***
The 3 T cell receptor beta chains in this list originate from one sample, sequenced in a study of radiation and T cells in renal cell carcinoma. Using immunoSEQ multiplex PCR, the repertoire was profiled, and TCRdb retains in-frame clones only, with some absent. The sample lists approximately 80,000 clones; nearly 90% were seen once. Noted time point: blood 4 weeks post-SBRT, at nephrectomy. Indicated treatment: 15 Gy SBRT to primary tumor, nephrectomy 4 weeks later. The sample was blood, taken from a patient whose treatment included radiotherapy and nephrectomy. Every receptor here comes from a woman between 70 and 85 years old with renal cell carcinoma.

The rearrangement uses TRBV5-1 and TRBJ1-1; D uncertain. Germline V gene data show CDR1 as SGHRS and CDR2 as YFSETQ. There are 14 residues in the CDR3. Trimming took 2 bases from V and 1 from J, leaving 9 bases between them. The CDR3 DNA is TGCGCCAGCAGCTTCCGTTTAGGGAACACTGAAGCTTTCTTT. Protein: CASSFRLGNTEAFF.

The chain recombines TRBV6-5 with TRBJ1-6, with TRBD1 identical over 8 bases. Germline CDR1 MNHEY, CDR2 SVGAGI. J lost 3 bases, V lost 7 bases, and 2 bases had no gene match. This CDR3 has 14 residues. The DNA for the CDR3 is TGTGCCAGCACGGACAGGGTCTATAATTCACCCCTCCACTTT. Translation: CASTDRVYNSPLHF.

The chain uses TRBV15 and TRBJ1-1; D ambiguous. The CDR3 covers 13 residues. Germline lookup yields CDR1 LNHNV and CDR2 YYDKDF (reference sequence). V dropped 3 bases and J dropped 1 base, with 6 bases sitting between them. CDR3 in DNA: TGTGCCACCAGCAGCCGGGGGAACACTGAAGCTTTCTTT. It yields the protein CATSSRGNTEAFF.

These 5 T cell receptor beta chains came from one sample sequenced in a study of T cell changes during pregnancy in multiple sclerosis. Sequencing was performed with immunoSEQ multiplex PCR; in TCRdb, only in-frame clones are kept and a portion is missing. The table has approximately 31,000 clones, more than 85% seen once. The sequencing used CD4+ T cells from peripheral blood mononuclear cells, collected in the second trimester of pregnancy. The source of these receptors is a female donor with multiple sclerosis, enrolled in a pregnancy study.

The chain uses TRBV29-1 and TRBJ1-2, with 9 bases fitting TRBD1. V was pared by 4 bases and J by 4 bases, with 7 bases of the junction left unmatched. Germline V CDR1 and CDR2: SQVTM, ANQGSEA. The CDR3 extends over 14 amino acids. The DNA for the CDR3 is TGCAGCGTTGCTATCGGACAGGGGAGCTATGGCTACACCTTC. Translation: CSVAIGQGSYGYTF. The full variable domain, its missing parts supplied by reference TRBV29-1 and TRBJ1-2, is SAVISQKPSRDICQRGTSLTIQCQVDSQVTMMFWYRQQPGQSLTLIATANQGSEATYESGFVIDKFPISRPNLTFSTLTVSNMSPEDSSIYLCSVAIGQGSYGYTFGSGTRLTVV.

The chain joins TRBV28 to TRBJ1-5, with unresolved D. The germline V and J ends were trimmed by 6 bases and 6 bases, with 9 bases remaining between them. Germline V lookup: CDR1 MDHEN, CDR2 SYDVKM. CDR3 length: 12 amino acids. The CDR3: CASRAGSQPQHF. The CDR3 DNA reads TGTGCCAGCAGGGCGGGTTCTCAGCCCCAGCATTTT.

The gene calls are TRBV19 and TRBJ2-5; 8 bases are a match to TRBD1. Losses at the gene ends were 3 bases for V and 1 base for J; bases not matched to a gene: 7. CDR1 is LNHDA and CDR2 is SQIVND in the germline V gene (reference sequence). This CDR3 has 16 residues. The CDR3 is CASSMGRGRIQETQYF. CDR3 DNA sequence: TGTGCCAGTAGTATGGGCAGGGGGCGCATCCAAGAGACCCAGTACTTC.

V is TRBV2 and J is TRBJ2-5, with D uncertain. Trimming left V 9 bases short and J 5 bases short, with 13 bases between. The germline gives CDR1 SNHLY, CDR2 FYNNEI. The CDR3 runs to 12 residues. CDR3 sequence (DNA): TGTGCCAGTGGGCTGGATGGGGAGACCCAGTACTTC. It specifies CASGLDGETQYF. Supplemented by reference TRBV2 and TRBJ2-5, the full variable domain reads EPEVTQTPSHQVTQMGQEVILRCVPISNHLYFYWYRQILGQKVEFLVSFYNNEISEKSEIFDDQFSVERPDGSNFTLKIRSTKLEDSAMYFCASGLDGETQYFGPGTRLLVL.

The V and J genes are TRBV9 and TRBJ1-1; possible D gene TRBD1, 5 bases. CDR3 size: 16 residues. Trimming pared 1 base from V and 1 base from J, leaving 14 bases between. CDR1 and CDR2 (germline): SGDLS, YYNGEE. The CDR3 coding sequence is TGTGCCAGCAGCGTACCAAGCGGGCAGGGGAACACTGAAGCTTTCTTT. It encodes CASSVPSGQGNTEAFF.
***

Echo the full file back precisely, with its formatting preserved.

The 3 T cell receptor beta chains in this list originate from one sample, sequenced in a study of radiation and T cells in renal cell carcinoma. Using immunoSEQ multiplex PCR, the repertoire was profiled, and TCRdb retains in-frame clones only, with some absent. The sample lists approximately 80,000 clones; nearly 90% were seen once. Noted time point: blood 4 weeks post-SBRT, at nephrectomy. Indicated treatment: 15 Gy SBRT to primary tumor, nephrectomy 4 weeks later. The sample was blood, taken from a patient whose treatment included radiotherapy and nephrectomy. Every receptor here comes from a woman between 70 and 85 years old with renal cell carcinoma.

The rearrangement uses TRBV5-1 and TRBJ1-1; D uncertain. Germline V gene data show CDR1 as SGHRS and CDR2 as YFSETQ. There are 14 residues in the CDR3. Trimming took 2 bases from V and 1 from J, leaving 9 bases between them. The CDR3 DNA is TGCGCCAGCAGCTTCCGTTTAGGGAACACTGAAGCTTTCTTT. Protein: CASSFRLGNTEAFF.

The chain recombines TRBV6-5 with TRBJ1-6, with TRBD1 identical over 8 bases. Germline CDR1 MNHEY, CDR2 SVGAGI. J lost 3 bases, V lost 7 bases, and 2 bases had no gene match. This CDR3 has 14 residues. The DNA for the CDR3 is TGTGCCAGCACGGACAGGGTCTATAATTCACCCCTCCACTTT. Translation: CASTDRVYNSPLHF.

The chain uses TRBV15 and TRBJ1-1; D ambiguous. The CDR3 covers 13 residues. Germline lookup yields CDR1 LNHNV and CDR2 YYDKDF (reference sequence). V dropped 3 bases and J dropped 1 base, with 6 bases sitting between them. CDR3 in DNA: TGTGCCACCAGCAGCCGGGGGAACACTGAAGCTTTCTTT. It yields the protein CATSSRGNTEAFF.

These 5 T cell receptor beta chains came from one sample sequenced in a study of T cell changes during pregnancy in multiple sclerosis. Sequencing was performed with immunoSEQ multiplex PCR; in TCRdb, only in-frame clones are kept and a portion is missing. The table has approximately 31,000 clones, more than 85% seen once. The sequencing used CD4+ T cells from peripheral blood mononuclear cells, collected in the second trimester of pregnancy. The source of these receptors is a female donor with multiple sclerosis, enrolled in a pregnancy study.

The chain uses TRBV29-1 and TRBJ1-2, with 9 bases fitting TRBD1. V was pared by 4 bases and J by 4 bases, with 7 bases of the junction left unmatched. Germline V CDR1 and CDR2: SQVTM, ANQGSEA. The CDR3 extends over 14 amino acids. The DNA for the CDR3 is TGCAGCGTTGCTATCGGACAGGGGAGCTATGGCTACACCTTC. Translation: CSVAIGQGSYGYTF. The full variable domain, its missing parts supplied by reference TRBV29-1 and TRBJ1-2, is SAVISQKPSRDICQRGTSLTIQCQVDSQVTMMFWYRQQPGQSLTLIATANQGSEATYESGFVIDKFPISRPNLTFSTLTVSNMSPEDSSIYLCSVAIGQGSYGYTFGSGTRLTVV.

The chain joins TRBV28 to TRBJ1-5, with unresolved D. The germline V and J ends were trimmed by 6 bases and 6 bases, with 9 bases remaining between them. Germline V lookup: CDR1 MDHEN, CDR2 SYDVKM. CDR3 length: 12 amino acids. The CDR3: CASRAGSQPQHF. The CDR3 DNA reads TGTGCCAGCAGGGCGGGTTCTCAGCCCCAGCATTTT.

The gene calls are TRBV19 and TRBJ2-5; 8 bases are a match to TRBD1. Losses at the gene ends were 3 bases for V and 1 base for J; bases not matched to a gene: 7. CDR1 is LNHDA and CDR2 is SQIVND in the germline V gene (reference sequence). This CDR3 has 16 residues. The CDR3 is CASSMGRGRIQETQYF. CDR3 DNA sequence: TGTGCCAGTAGTATGGGCAGGGGGCGCATCCAAGAGACCCAGTACTTC.

V is TRBV2 and J is TRBJ2-5, with D uncertain. Trimming left V 9 bases short and J 5 bases short, with 13 bases between. The germline gives CDR1 SNHLY, CDR2 FYNNEI. The CDR3 runs to 12 residues. CDR3 sequence (DNA): TGTGCCAGTGGGCTGGATGGGGAGACCCAGTACTTC. It specifies CASGLDGETQYF. Supplemented by reference TRBV2 and TRBJ2-5, the full variable domain reads EPEVTQTPSHQVTQMGQEVILRCVPISNHLYFYWYRQILGQKVEFLVSFYNNEISEKSEIFDDQFSVERPDGSNFTLKIRSTKLEDSAMYFCASGLDGETQYFGPGTRLLVL.

The V and J genes are TRBV9 and TRBJ1-1; possible D gene TRBD1, 5 bases. CDR3 size: 16 residues. Trimming pared 1 base from V and 1 base from J, leaving 14 bases between. CDR1 and CDR2 (germline): SGDLS, YYNGEE. The CDR3 coding sequence is TGTGCCAGCAGCGTACCAAGCGGGCAGGGGAACACTGAAGCTTTCTTT. It encodes CASSVPSGQGNTEAFF.